Looking back in the past century in the history of the United States, the nation has experienced a tremendous amount of urban growth with the creation of numerous large mecca cities, interconnected highways and a boom with the ever-changing technology that becomes more available to society. While technology has simplified and helped our nation tremendously, this is just one aspect of the issue of urban sprawl in big cities across America.
In recent years, the rapid expansion of metropolitan areas has been termed “urban sprawl,” which refers to a complex pattern of land use, transportation, and social and economic development. The broad phenomenon of sprawl is a variety of issues related to land use, transportation, urban and regional design, and planning. As a result, critics often argue that sprawl has certain disadvantages including: the loss of farmlands and wildlife habitats, high car and technology dependence, air pollution and health hazards, increased and higher per-person infrastructure costs. This essay examines the effects urban sprawl has had on many large and rapid growing cities in California, Wisconsin and Georgia and some of the measures state and city governments are taking in order to help reduce the current effects of urban sprawl.
One of the most affected environments would be America's farmlands. Farmlands are being destroyed due to the creation of new highways, fringe industrial parks, and new sprawled housing developments. Since farmlands are being reduced, the ability to produce food, fiber, and timber has experienced a decline. In addition, the higher tax rates and costs associated with urban sprawl have forced farmers to close down business and sell their farms to companies seeking to develop new housing areas. The loss of farmlands and farmers selling out to contracting companies is a problem that has severely affected the state of Wisconsin. In 1950, Wisconsin had roughly about 23.6 million acres of farmland and as of 2002 only had about 16 million acres. Along with this reduction in farmland area, the number of farms in Wisconsin decreased from 178,000 to 77,000 from 1910 to 2002.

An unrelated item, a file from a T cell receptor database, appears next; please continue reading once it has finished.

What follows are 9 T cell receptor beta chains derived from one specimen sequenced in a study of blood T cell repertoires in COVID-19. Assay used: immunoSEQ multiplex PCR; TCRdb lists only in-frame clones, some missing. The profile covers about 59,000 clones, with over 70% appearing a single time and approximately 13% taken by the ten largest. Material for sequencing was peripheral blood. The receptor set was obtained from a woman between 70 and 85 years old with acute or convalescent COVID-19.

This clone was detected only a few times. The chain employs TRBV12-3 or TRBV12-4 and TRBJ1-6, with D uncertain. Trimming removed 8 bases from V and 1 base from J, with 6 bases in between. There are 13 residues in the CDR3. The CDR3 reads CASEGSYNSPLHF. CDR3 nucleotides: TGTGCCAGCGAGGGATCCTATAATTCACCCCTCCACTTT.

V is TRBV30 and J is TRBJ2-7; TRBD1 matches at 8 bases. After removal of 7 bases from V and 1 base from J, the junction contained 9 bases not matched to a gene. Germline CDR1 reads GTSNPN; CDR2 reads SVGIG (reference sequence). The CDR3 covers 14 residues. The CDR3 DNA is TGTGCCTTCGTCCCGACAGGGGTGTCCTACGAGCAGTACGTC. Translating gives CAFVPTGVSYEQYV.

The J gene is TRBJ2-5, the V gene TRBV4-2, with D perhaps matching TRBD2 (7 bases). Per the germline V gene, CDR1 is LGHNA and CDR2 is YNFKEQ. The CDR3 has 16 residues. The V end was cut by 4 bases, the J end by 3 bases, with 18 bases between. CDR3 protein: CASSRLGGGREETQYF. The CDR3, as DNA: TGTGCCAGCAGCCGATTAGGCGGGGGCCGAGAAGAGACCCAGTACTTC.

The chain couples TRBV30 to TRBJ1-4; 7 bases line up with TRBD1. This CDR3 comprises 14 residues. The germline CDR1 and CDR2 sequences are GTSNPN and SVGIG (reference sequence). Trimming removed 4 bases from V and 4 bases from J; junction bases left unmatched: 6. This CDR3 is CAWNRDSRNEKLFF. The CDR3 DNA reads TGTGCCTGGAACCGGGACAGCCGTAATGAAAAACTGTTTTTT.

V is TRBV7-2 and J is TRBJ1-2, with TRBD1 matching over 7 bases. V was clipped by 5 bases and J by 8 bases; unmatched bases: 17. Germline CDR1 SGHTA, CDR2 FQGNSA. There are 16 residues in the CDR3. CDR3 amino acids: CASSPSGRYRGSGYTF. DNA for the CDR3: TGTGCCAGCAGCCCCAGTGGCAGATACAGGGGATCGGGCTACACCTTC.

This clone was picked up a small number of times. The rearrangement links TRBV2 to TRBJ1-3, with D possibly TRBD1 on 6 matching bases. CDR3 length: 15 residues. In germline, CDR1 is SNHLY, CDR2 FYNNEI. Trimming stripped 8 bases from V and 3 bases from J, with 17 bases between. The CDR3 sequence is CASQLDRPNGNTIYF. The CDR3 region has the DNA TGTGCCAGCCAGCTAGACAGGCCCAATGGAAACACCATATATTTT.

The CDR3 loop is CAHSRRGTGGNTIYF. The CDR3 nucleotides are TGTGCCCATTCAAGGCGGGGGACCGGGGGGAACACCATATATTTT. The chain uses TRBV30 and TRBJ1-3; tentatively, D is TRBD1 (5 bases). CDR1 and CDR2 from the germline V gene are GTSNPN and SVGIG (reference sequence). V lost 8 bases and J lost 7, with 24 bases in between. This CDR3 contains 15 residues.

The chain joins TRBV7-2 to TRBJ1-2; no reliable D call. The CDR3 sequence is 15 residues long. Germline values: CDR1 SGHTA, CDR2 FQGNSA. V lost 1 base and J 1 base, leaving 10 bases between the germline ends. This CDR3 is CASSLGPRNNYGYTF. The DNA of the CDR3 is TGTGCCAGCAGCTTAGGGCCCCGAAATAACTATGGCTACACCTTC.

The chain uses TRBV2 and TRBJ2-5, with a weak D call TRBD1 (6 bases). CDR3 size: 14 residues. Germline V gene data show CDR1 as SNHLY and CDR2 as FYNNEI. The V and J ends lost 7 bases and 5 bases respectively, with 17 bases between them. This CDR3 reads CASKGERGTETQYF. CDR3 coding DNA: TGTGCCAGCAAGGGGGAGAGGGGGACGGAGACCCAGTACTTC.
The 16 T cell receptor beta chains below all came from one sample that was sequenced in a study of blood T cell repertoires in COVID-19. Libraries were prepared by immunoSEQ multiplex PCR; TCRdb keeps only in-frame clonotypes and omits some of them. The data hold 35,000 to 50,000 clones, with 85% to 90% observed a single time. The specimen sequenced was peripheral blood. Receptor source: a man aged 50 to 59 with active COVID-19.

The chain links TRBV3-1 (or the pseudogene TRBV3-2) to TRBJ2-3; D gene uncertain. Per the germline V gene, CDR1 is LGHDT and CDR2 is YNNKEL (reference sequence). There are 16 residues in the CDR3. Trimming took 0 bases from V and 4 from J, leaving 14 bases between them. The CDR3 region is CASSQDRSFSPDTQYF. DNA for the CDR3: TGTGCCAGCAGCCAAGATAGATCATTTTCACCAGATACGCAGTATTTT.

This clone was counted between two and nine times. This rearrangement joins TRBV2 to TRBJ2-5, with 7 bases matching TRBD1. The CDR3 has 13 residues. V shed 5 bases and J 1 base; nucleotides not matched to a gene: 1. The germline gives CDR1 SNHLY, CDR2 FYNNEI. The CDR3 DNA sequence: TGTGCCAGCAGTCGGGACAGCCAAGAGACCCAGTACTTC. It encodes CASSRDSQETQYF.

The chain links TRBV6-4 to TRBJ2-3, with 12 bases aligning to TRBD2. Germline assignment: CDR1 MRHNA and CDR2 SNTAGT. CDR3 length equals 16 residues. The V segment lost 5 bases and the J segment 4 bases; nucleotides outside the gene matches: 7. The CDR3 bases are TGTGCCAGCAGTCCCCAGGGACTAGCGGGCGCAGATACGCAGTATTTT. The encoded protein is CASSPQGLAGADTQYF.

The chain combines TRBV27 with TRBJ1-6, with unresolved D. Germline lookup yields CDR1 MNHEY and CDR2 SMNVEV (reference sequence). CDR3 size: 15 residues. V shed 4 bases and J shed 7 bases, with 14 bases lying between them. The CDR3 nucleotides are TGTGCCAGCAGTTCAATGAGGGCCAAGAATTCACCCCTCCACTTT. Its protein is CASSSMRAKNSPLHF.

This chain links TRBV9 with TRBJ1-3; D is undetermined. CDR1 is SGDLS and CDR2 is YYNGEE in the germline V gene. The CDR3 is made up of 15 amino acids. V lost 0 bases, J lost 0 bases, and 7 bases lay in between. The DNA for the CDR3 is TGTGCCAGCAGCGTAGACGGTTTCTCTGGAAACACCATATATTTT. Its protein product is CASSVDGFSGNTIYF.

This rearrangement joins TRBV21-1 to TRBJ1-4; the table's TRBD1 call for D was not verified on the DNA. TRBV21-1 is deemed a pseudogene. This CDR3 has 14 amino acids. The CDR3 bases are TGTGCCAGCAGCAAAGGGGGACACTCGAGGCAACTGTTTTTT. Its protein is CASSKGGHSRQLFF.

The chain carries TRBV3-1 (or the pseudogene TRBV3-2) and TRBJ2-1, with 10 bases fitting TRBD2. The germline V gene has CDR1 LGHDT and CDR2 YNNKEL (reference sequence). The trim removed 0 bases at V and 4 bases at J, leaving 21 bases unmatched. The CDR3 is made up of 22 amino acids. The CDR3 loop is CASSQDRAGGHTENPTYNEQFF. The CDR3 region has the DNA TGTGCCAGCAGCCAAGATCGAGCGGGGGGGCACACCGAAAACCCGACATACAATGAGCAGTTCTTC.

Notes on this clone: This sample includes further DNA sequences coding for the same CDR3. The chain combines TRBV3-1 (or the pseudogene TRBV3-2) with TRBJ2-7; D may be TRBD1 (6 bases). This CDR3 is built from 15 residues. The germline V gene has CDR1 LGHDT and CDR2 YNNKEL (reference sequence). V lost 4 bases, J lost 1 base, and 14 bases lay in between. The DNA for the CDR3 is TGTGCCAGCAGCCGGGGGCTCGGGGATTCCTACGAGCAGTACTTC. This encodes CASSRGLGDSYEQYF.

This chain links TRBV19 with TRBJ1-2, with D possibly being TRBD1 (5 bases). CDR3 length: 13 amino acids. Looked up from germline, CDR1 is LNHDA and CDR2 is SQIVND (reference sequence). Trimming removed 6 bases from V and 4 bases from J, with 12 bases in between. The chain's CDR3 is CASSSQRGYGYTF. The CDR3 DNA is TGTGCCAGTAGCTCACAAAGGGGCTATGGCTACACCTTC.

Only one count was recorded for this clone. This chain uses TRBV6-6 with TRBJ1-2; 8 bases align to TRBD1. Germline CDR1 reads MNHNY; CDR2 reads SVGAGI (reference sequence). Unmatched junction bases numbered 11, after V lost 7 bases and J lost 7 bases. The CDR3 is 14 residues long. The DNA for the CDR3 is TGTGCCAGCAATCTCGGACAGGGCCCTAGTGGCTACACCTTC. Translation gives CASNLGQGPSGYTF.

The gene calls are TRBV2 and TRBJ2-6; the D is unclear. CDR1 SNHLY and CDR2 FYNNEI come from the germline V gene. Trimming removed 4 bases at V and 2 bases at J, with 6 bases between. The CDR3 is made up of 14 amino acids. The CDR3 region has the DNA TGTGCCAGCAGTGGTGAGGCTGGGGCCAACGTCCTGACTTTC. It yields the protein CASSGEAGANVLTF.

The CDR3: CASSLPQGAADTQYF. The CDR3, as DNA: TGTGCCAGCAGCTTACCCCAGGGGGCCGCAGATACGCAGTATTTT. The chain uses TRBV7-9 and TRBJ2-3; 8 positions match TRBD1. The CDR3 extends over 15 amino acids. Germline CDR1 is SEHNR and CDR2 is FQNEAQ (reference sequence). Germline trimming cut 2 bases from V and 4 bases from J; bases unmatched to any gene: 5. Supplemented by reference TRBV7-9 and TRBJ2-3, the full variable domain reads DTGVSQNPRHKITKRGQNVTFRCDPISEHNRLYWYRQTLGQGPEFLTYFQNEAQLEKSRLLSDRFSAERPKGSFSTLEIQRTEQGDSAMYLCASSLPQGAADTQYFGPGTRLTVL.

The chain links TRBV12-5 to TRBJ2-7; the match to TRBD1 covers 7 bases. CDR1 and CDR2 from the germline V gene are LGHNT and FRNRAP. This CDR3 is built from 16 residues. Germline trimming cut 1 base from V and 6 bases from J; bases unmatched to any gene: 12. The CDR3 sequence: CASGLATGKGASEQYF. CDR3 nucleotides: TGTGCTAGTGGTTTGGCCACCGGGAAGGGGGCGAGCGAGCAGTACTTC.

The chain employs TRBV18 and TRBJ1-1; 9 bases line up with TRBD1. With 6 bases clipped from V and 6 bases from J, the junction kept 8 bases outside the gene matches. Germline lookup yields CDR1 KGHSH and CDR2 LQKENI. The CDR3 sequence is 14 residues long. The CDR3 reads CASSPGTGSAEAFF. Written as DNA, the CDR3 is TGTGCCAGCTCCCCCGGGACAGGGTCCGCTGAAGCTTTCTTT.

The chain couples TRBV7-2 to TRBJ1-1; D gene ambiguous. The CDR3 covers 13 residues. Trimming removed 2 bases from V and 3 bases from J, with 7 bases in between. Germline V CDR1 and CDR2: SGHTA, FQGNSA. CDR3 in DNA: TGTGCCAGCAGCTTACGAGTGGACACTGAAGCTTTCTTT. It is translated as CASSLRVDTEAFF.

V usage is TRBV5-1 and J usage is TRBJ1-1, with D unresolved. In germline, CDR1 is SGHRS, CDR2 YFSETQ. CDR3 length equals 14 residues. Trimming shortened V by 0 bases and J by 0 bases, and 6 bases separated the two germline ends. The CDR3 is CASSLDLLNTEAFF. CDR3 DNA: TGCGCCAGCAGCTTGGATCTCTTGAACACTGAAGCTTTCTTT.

Society is using up farms at an alarming rate across the U.S., to create new highways, fringe industrial parks and sprawled housing developments. This loss reduces our ability to grow food, fiber and timber. In many areas, urban development pressure and increased property taxes are forcing farmers out of business. Farmers often sell their farms for housing developments, to provide financial security for their retirement. This decrease in farmland is not only seen in Wisconsin but also the rest of the country. Between 1992 and 1997, the nation converted more than 13.7 million acres of farmland to urbanized areas.
The loss of wildlife habitat has also been impacted by the changes of urban sprawl. Wild forests, meadows, and wetlands are also disappearing that are replaced by pavement, buildings and sterile urban landscaping. After the reconstruction, the remaining habitat is smaller, degraded and more fragmented, making survival of certain wildlife species very difficult as they try to reach breeding ponds, hibernation sites, feeding locations, or to establish viable nesting areas.
According to the Wisconsin Department of Natural Resources, important habitat types are disappearing. Grasslands, for example, have been depleting as an effect of urban sprawl. Wisconsin has only 0.5 percent, approximately 13,000 acres, of its original grassland ecosystem remaining in a relatively intact condition, but much of this remnant acreage has been degraded to some degree. In addition, more than 50 percent of Wisconsin's original wetlands have been lost. Along the lower Bay of Green Bay, more than 90 percent of the wetlands have been entirely depleted.
The move to the suburbs reflects a lifestyle preference that became a popular trend that was shared by many Americans. Such a major shift in the nation’s demographics...
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Retrieved 7 Aug 2006 from http://www.sgvtribune.com/portlet/
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